How do you reinvent a timeless story like Dracula? It’s a question that us theatre goers ponder as we take our seats for the National Theatre of Scotland’s production of Dracula: Mina’s Reckoning, performed this evening at Dundee Rep as part of a national tour before heading south of the border. So many creators have already tried to bring a new and compelling dynamic to Stoker’s famous story – but how many have succeeded? None, spring to my mind.
In Morna Pearson’s retelling, the drama mostly unfolds in Aberdeenshire, an area which is home to Slains Castle – the grand building that inspired Stoker to create Castle Dracula. Today, Slains Castle stands as dramatic ruins, and this is reflected in the brilliantly gothic staging by set and costume designer Kenneth MacLeod. The craggy buildings double as Dracula’s spooky castle and as a grim women’s asylum – a place where Mina, and others like her, are confined for being free thinking women who fall short of men’s expectations.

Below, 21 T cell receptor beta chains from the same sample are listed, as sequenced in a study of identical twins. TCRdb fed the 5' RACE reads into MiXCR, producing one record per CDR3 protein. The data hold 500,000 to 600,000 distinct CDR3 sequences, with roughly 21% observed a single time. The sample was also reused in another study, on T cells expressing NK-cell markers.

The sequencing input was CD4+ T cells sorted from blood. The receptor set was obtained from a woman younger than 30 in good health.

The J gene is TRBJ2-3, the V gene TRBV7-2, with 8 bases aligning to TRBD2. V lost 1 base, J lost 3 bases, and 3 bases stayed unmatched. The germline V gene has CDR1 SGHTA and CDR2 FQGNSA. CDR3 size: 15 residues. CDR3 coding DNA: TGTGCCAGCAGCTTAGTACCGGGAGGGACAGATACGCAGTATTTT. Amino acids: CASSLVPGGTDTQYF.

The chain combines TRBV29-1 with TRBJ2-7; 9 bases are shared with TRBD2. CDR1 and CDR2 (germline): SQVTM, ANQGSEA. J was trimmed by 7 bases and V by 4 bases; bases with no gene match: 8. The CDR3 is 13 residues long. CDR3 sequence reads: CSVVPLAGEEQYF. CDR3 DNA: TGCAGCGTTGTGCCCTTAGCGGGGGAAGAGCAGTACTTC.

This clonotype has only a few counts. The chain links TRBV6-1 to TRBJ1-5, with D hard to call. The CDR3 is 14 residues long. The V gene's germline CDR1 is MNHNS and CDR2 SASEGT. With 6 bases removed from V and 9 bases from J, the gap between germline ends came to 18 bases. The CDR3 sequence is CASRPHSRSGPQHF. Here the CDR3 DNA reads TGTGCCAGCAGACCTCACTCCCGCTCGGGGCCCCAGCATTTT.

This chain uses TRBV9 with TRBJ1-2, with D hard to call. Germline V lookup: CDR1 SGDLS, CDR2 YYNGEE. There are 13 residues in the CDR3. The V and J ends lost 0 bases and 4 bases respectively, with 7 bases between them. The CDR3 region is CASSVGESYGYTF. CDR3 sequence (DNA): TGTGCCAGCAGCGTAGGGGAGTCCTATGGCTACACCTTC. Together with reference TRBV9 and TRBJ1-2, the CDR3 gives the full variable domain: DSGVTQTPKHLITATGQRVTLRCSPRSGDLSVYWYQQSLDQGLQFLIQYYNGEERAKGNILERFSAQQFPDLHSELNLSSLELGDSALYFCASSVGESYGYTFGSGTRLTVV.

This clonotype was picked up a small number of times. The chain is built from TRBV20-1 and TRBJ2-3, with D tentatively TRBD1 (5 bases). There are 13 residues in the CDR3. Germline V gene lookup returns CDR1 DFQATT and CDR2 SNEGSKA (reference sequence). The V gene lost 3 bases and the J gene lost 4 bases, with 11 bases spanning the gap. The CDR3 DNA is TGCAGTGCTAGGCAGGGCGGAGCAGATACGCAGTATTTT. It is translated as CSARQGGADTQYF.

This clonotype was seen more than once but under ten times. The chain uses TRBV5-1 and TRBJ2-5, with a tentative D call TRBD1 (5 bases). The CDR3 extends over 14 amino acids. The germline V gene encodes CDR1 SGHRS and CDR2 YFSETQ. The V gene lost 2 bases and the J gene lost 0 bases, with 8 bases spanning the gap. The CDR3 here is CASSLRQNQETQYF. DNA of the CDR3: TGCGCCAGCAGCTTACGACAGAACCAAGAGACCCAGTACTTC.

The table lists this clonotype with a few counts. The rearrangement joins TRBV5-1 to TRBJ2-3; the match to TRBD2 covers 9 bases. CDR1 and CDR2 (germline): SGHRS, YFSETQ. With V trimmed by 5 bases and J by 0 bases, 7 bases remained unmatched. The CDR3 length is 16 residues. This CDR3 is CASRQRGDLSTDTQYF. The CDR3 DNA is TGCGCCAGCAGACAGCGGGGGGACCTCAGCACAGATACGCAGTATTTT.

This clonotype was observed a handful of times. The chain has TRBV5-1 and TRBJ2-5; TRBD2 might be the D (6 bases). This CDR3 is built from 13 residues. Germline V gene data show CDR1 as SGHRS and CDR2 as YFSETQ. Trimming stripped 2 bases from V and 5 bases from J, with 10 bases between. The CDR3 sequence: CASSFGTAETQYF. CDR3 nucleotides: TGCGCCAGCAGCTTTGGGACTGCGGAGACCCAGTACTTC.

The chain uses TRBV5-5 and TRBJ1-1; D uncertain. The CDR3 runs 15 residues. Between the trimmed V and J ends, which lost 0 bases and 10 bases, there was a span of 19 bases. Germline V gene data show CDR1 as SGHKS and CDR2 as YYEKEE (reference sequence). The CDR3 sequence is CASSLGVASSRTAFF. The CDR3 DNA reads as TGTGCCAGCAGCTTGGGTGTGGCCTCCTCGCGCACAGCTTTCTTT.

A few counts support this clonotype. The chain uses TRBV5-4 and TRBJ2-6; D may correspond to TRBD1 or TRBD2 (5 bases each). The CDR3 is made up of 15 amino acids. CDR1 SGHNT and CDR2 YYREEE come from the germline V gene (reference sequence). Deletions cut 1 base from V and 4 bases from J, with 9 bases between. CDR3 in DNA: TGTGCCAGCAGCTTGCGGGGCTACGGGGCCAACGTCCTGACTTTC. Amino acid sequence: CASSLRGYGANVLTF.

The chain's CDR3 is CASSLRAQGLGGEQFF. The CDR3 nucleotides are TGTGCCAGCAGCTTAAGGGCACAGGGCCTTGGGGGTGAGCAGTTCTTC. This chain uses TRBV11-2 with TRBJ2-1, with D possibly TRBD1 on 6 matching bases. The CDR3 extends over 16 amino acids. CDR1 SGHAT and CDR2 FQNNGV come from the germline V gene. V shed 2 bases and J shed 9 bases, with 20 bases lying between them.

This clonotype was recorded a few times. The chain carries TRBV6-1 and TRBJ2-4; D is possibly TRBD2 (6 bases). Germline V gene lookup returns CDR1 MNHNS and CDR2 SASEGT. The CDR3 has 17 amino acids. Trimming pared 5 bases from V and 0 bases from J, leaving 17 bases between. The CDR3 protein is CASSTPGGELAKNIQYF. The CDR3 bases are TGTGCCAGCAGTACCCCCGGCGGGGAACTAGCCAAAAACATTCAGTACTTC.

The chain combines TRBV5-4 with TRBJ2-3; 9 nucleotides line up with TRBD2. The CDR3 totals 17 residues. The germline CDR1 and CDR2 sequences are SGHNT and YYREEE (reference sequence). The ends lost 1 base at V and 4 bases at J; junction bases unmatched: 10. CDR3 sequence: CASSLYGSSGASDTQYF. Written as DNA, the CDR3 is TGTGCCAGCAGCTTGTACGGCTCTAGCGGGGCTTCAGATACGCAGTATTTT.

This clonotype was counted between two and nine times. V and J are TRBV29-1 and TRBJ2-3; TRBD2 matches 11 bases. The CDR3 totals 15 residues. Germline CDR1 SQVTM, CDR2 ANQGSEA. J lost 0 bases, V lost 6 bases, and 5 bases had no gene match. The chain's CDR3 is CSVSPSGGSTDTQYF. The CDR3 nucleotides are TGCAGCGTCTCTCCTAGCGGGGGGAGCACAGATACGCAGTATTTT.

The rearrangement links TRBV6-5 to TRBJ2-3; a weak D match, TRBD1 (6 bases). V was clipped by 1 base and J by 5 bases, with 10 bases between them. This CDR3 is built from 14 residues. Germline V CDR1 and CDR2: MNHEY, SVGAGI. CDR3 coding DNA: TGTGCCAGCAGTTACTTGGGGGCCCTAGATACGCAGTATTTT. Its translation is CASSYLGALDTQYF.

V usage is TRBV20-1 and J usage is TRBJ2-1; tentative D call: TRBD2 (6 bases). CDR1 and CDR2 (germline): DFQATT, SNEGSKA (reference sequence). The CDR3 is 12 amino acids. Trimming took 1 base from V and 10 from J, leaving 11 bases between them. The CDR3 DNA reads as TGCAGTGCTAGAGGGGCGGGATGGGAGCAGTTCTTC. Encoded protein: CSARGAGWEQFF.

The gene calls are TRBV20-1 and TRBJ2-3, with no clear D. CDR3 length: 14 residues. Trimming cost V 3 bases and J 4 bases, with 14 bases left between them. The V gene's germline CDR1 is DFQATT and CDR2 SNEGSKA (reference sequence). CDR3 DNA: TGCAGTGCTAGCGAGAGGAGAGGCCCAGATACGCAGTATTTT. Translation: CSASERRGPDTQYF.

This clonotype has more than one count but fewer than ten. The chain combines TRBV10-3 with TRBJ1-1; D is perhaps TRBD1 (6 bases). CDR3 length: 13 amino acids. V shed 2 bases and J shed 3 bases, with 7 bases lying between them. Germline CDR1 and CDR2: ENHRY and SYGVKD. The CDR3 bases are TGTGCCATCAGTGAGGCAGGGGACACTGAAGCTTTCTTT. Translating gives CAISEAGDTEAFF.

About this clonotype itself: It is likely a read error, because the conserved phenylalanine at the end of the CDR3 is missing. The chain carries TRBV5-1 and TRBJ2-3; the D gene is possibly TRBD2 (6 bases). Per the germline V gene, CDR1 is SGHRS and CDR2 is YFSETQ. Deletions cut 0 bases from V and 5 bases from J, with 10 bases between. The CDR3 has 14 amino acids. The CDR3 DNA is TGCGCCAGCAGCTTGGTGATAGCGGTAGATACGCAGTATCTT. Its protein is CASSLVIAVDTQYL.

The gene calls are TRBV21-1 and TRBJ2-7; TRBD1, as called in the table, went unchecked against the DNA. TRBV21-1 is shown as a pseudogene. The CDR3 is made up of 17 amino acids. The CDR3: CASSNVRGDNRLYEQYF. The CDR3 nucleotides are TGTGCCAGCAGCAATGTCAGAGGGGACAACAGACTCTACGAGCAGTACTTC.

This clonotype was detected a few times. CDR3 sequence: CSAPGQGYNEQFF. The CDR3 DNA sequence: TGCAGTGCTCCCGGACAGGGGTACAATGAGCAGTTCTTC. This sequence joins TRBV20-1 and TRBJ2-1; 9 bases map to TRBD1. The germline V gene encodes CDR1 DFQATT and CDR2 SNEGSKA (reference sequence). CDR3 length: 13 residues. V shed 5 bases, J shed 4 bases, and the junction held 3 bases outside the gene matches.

Bringing the narrative back to Scotland and drawing on Bram Stoker’s influences – including the Scot writer Emily Gerard, who wrote the book on Transylvanian folklore – works incredibly well, giving the local audience an invested interest in this world-famous tale. Pearson expertly weaves her Scottish tale together with Stoker’s whilst still staying faithful to his main plot points, ensuring fans (and indeed fangs) of the bloody thirsty original are not disappointed.
With an all-women and non-binary ensemble, the play twists the narrative to explores what it was like to be oppressed in the 1800s through the characters of Lucy and Mina. The eight-strong cast is incredible, with star turns from Danielle Jam as Mina and Liz Kettle as the shady and sinister figure of Dracula. It is, however, the role of Renfield, played magnificently by Ros Watt, who really stands out. Watt is magnetising on stage, pulling off a performance that is both unsettling and oozing with vulnerability.
By putting Mina at the grisly heart of this vampire tale, Pearson empowers her lead and pulls off something that Stoker’s own story lacks – a fully formed, three-dimensional female lead. It is a thoroughly enjoyable feminist retelling.